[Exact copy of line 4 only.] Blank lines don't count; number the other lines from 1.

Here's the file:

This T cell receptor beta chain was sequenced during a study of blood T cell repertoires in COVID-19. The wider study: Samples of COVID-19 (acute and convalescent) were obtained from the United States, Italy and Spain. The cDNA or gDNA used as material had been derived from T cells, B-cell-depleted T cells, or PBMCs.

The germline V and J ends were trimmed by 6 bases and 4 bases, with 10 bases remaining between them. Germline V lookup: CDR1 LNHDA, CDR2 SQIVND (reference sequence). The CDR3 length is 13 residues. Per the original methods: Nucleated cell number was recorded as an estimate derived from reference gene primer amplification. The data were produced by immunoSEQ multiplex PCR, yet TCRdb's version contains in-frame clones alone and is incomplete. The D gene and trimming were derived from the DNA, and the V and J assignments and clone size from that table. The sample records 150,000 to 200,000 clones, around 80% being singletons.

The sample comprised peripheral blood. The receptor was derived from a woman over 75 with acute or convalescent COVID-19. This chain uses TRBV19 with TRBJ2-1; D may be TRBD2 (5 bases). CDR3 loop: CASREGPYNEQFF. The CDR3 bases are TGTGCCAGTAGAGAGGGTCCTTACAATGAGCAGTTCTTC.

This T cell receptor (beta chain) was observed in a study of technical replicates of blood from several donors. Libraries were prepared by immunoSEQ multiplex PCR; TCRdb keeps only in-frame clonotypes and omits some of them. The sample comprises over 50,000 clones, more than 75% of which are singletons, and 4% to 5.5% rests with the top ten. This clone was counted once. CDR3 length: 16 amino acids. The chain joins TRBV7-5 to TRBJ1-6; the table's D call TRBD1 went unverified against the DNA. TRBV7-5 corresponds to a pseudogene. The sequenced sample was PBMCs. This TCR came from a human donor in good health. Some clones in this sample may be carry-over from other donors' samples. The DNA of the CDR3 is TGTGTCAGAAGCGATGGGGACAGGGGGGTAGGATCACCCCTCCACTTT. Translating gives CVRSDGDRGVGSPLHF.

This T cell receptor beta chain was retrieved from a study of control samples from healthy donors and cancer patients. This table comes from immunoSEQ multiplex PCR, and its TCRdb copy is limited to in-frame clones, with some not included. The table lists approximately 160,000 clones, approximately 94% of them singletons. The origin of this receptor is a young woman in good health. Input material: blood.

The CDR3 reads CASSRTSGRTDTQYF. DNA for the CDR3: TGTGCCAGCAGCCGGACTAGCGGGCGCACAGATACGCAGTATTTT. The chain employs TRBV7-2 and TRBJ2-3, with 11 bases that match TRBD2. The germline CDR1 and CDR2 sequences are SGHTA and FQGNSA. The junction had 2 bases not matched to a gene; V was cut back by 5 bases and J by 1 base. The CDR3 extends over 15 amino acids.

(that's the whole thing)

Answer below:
This T cell receptor (beta chain) was observed in a study of technical replicates of blood from several donors. Libraries were prepared by immunoSEQ multiplex PCR; TCRdb keeps only in-frame clonotypes and omits some of them. The sample comprises over 50,000 clones, more than 75% of which are singletons, and 4% to 5.5% rests with the top ten. This clone was counted once. CDR3 length: 16 amino acids. The chain joins TRBV7-5 to TRBJ1-6; the table's D call TRBD1 went unverified against the DNA. TRBV7-5 corresponds to a pseudogene. The sequenced sample was PBMCs. This TCR came from a human donor in good health. Some clones in this sample may be carry-over from other donors' samples. The DNA of the CDR3 is TGTGTCAGAAGCGATGGGGACAGGGGGGTAGGATCACCCCTCCACTTT. Translating gives CVRSDGDRGVGSPLHF.